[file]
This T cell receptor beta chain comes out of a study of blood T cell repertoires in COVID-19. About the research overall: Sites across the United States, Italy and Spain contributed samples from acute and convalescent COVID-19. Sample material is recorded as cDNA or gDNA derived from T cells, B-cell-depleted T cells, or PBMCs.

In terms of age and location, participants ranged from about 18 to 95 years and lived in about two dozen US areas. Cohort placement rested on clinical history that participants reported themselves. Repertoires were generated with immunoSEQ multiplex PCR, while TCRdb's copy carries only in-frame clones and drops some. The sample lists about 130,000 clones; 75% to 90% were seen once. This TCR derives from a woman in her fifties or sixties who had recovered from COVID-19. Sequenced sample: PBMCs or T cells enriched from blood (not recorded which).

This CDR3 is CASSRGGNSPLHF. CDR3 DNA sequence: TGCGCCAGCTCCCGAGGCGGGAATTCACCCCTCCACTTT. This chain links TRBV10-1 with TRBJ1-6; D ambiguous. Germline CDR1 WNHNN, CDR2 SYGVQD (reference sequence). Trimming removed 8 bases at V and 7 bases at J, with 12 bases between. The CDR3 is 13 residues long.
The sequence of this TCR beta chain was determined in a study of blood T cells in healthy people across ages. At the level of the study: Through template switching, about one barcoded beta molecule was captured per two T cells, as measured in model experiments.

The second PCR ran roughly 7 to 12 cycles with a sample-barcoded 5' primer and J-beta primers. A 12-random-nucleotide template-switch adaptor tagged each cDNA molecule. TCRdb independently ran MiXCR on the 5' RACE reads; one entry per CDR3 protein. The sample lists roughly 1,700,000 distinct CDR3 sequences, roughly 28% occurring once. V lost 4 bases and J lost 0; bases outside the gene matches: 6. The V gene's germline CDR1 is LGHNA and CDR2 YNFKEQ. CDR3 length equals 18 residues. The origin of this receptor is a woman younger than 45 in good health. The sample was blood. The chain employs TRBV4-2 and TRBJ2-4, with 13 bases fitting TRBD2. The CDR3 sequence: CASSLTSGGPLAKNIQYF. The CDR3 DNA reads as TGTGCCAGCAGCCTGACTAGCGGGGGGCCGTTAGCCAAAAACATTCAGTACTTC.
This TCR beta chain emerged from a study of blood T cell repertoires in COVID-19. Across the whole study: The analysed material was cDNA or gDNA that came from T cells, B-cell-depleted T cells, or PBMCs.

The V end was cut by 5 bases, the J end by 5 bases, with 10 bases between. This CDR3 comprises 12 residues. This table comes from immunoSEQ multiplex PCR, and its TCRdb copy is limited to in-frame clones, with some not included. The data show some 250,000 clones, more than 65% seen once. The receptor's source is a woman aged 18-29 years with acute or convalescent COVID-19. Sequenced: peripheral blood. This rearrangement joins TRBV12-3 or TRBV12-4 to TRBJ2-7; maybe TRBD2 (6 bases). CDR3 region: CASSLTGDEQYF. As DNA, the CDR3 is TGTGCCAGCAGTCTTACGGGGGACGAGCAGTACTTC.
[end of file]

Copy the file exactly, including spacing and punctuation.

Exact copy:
This T cell receptor beta chain comes out of a study of blood T cell repertoires in COVID-19. About the research overall: Sites across the United States, Italy and Spain contributed samples from acute and convalescent COVID-19. Sample material is recorded as cDNA or gDNA derived from T cells, B-cell-depleted T cells, or PBMCs.

In terms of age and location, participants ranged from about 18 to 95 years and lived in about two dozen US areas. Cohort placement rested on clinical history that participants reported themselves. Repertoires were generated with immunoSEQ multiplex PCR, while TCRdb's copy carries only in-frame clones and drops some. The sample lists about 130,000 clones; 75% to 90% were seen once. This TCR derives from a woman in her fifties or sixties who had recovered from COVID-19. Sequenced sample: PBMCs or T cells enriched from blood (not recorded which).

This CDR3 is CASSRGGNSPLHF. CDR3 DNA sequence: TGCGCCAGCTCCCGAGGCGGGAATTCACCCCTCCACTTT. This chain links TRBV10-1 with TRBJ1-6; D ambiguous. Germline CDR1 WNHNN, CDR2 SYGVQD (reference sequence). Trimming removed 8 bases at V and 7 bases at J, with 12 bases between. The CDR3 is 13 residues long.
The sequence of this TCR beta chain was determined in a study of blood T cells in healthy people across ages. At the level of the study: Through template switching, about one barcoded beta molecule was captured per two T cells, as measured in model experiments.

The second PCR ran roughly 7 to 12 cycles with a sample-barcoded 5' primer and J-beta primers. A 12-random-nucleotide template-switch adaptor tagged each cDNA molecule. TCRdb independently ran MiXCR on the 5' RACE reads; one entry per CDR3 protein. The sample lists roughly 1,700,000 distinct CDR3 sequences, roughly 28% occurring once. V lost 4 bases and J lost 0; bases outside the gene matches: 6. The V gene's germline CDR1 is LGHNA and CDR2 YNFKEQ. CDR3 length equals 18 residues. The origin of this receptor is a woman younger than 45 in good health. The sample was blood. The chain employs TRBV4-2 and TRBJ2-4, with 13 bases fitting TRBD2. The CDR3 sequence: CASSLTSGGPLAKNIQYF. The CDR3 DNA reads as TGTGCCAGCAGCCTGACTAGCGGGGGGCCGTTAGCCAAAAACATTCAGTACTTC.
This TCR beta chain emerged from a study of blood T cell repertoires in COVID-19. Across the whole study: The analysed material was cDNA or gDNA that came from T cells, B-cell-depleted T cells, or PBMCs.

The V end was cut by 5 bases, the J end by 5 bases, with 10 bases between. This CDR3 comprises 12 residues. This table comes from immunoSEQ multiplex PCR, and its TCRdb copy is limited to in-frame clones, with some not included. The data show some 250,000 clones, more than 65% seen once. The receptor's source is a woman aged 18-29 years with acute or convalescent COVID-19. Sequenced: peripheral blood. This rearrangement joins TRBV12-3 or TRBV12-4 to TRBJ2-7; maybe TRBD2 (6 bases). CDR3 region: CASSLTGDEQYF. As DNA, the CDR3 is TGTGCCAGCAGTCTTACGGGGGACGAGCAGTACTTC.